This video was a thought-provoking and informative video that enlightened me on the evolution of human rights over time. It showed how we have come a long way from only believing that certain people in our world should have human rights - to now generally accepting that they are rights that everyone naturally has at birth. The evolution of the laws regarding human rights has also changed over time. From codes written on clay to a charter of the United Nations, human rights in the eyes of the law is a term that is constantly changing and expanding. In order for us to understand what laws we need to make now to protect human rights, we have to understand how the laws of the past have managed and failed to protect people. Will any new laws we create liberate some of the millions of slaves in this world? Or will legislation of this sort be quashed by tyrannical men like Hitler and Napoleon?
In the first video I left off with two questions that served as a cliff-hanger. This video answers those two questions by saying how advocacy groups, such as the Human Rights Watch (HRW), can actually pressure these actors in power to respect human dignity and comply with international law. They also document incidents and publicize them through the mainstream media to hold the party that is in power responsible. To accomplish this the HRW follows a methodology of IEC: Investigate, Expose, and Change. This group does extensive documentation by collecting reports from multitudes of people in order to see to what extent Human rights laws are being followed. Their strategy focuses greatly on legislative reform. However if laws are suitable but are just not being enforced, their strategy will be aimed more towards filling those gaps. Even during wartime the HRW can convince the international community not to send weapons to countries that are purposely killing civilians or using them as human shields. Establishing international conditions is one thing, but setting the example that governments must comply with these laws is how this problem is truly solved through the legal lens.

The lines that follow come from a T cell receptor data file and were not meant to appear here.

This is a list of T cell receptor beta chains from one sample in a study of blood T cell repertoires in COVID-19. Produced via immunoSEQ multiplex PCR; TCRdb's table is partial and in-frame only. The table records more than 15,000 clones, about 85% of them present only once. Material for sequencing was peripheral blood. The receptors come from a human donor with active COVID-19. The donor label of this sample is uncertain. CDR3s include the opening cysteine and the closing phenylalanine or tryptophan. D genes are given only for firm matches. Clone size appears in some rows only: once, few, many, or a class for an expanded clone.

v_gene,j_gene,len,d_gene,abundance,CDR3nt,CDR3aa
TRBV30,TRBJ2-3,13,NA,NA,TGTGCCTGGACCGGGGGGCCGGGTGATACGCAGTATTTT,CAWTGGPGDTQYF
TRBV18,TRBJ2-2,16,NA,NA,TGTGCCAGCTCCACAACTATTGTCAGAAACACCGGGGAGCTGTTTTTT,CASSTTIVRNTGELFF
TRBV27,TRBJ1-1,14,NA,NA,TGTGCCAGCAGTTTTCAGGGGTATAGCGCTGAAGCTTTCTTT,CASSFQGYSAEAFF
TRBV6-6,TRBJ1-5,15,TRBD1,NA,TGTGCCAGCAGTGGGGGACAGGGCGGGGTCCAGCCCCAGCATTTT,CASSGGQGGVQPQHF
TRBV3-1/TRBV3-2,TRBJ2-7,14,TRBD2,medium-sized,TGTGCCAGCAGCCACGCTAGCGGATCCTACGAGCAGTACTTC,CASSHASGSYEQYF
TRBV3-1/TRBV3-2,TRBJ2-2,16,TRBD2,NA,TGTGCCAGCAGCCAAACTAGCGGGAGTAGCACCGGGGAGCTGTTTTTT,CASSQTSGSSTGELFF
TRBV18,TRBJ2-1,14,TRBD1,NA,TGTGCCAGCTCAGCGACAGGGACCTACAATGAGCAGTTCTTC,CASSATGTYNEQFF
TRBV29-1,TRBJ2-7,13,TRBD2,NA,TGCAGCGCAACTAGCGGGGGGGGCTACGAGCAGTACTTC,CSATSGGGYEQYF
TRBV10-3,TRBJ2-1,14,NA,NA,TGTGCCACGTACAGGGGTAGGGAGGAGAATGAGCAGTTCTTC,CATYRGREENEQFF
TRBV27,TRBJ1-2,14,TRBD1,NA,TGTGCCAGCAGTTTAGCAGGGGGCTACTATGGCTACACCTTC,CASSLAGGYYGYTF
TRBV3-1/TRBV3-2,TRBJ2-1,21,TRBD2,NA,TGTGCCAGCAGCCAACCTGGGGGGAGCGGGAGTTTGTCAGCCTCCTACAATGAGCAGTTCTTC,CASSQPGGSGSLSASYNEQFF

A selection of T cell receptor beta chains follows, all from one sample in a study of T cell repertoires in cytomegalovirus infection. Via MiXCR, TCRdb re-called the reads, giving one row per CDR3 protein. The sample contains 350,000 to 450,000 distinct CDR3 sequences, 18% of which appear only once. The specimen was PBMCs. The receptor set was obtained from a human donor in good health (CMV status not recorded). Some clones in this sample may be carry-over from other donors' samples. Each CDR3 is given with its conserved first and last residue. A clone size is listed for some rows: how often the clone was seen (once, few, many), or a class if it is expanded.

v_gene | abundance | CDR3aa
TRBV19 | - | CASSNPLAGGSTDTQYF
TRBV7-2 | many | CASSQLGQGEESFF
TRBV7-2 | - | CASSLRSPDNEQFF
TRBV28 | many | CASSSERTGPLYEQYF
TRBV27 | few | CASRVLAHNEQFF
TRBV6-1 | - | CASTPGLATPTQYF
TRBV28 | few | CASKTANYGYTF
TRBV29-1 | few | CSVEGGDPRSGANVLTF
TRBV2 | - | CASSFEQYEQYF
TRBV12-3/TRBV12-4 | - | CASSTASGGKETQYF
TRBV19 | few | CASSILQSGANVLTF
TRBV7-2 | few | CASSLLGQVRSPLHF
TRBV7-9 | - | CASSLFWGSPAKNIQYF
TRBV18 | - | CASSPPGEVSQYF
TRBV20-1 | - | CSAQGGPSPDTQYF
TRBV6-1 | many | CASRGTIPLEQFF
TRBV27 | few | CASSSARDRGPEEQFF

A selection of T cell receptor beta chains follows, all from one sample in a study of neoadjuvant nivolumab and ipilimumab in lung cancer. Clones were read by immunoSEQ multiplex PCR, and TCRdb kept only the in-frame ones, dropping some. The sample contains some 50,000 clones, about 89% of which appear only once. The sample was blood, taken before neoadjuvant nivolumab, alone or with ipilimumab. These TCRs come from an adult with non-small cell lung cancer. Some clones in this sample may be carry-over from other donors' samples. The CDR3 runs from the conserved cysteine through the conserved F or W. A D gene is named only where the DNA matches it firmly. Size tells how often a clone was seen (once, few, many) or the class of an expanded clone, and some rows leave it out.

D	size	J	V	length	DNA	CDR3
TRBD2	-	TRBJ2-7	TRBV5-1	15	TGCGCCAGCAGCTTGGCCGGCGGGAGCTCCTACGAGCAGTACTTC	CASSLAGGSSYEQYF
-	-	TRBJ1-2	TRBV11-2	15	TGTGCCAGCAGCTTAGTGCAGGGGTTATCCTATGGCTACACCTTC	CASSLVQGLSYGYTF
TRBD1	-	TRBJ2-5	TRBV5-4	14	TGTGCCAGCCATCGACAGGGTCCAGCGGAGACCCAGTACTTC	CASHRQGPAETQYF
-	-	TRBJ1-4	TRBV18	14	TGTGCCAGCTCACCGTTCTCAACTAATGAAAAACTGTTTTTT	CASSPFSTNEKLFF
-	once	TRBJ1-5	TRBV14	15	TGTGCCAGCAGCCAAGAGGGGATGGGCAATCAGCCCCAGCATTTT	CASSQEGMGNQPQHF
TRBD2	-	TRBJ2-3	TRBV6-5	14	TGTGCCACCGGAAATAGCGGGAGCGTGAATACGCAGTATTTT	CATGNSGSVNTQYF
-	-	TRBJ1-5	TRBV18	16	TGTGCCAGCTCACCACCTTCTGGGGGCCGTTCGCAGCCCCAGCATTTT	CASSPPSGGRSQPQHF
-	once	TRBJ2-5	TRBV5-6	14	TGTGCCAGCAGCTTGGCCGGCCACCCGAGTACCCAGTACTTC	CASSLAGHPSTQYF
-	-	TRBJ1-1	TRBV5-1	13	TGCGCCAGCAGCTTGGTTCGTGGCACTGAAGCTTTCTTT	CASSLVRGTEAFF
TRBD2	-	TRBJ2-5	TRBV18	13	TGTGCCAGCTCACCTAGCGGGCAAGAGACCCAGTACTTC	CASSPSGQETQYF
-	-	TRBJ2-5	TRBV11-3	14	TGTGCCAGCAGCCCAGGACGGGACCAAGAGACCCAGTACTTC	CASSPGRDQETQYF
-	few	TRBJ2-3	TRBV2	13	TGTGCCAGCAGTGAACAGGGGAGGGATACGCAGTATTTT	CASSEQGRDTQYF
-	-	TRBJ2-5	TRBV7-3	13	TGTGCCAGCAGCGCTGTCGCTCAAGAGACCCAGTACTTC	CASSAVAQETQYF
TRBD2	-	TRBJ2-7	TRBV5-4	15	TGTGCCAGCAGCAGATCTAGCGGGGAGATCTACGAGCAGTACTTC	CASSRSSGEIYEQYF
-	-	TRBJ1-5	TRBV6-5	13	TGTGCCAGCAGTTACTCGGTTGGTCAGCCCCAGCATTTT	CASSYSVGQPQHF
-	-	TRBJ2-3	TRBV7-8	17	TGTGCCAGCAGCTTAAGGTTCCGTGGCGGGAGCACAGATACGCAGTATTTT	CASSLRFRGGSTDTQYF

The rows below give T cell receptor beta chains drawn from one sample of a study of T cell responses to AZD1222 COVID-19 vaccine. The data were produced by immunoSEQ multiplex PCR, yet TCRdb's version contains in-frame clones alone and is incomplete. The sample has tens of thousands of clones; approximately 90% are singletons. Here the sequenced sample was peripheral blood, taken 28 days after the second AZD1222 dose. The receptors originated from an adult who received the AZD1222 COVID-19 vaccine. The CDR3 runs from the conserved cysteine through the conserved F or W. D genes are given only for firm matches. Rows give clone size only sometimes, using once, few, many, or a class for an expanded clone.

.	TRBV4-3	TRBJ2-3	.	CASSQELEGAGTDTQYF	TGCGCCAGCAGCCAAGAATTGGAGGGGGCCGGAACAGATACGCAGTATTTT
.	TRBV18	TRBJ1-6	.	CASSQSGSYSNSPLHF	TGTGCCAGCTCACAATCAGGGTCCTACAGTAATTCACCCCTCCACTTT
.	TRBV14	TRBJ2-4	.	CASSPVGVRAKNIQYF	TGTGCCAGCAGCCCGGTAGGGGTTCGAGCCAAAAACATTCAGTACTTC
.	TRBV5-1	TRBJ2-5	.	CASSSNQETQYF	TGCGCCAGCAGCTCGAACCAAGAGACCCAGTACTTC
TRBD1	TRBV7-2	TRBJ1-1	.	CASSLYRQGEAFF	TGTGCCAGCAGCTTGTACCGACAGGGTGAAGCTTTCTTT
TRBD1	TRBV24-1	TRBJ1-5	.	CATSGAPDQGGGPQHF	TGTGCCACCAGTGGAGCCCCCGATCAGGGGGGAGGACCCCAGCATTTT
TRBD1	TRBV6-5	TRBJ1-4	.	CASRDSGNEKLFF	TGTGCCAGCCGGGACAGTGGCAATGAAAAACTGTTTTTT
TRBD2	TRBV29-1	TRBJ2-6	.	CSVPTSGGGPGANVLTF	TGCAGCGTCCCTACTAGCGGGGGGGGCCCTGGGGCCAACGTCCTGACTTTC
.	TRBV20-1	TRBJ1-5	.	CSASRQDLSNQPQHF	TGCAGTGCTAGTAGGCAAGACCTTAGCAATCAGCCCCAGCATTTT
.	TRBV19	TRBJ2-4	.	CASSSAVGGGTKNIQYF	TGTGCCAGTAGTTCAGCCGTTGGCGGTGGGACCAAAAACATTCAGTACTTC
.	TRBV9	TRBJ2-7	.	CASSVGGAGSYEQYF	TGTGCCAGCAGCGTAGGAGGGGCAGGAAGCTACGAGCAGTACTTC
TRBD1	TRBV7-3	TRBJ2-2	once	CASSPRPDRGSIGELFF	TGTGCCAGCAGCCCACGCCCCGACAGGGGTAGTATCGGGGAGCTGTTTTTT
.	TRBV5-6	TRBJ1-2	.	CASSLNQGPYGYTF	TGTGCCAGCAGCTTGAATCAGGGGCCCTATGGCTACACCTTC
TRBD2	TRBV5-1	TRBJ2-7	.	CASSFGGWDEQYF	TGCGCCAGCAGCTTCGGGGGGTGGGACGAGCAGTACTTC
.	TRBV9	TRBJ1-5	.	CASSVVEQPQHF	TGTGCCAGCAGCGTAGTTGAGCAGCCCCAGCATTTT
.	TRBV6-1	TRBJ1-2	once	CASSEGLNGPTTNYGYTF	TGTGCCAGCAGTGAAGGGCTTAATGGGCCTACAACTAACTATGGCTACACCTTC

This video explores the many ways in which employers violate the human rights of the children they employ. We can see kids that are forced to pass around razor sharp knives in order to perform their work. Over 77 million children in Asia and the Pacific are forced to work. These children often work for 20 hours a day, which is a violation of Article 24 of the United Nations Human Rights Resolution which states that everyone has the right to rest, and leisure, including reasonable limitations of working hours and periodic holidays with pay. Many of these children are often whipped and beaten by their bosses, which in itself is another human rights violation. Also Article 25 of the Resolution states that everyone has the right to a standard of living adequate for the health and well-being of himself and of his family. When these employers require the children to sleep in junkyards or janitorial closets, they are blatantly disregarding this Article. This video was relevant to answering the overarching question for two reasons. First it shows how employers can easily hide from the legal lens of a government when economic conditions for surrounding inhabitants are so impoverished and desperate. Second, it shows how human rights are continually violated today even when so much has been done to combat it. In the end this video shows how companies like Nike and GAP encourage the proliferation of violating human rights by selling clothes that were manufactured by children. At this point we can see that looking at and enforcing human rights through an economic lens is another option and probably the better lens to look through when combating this horrific problem.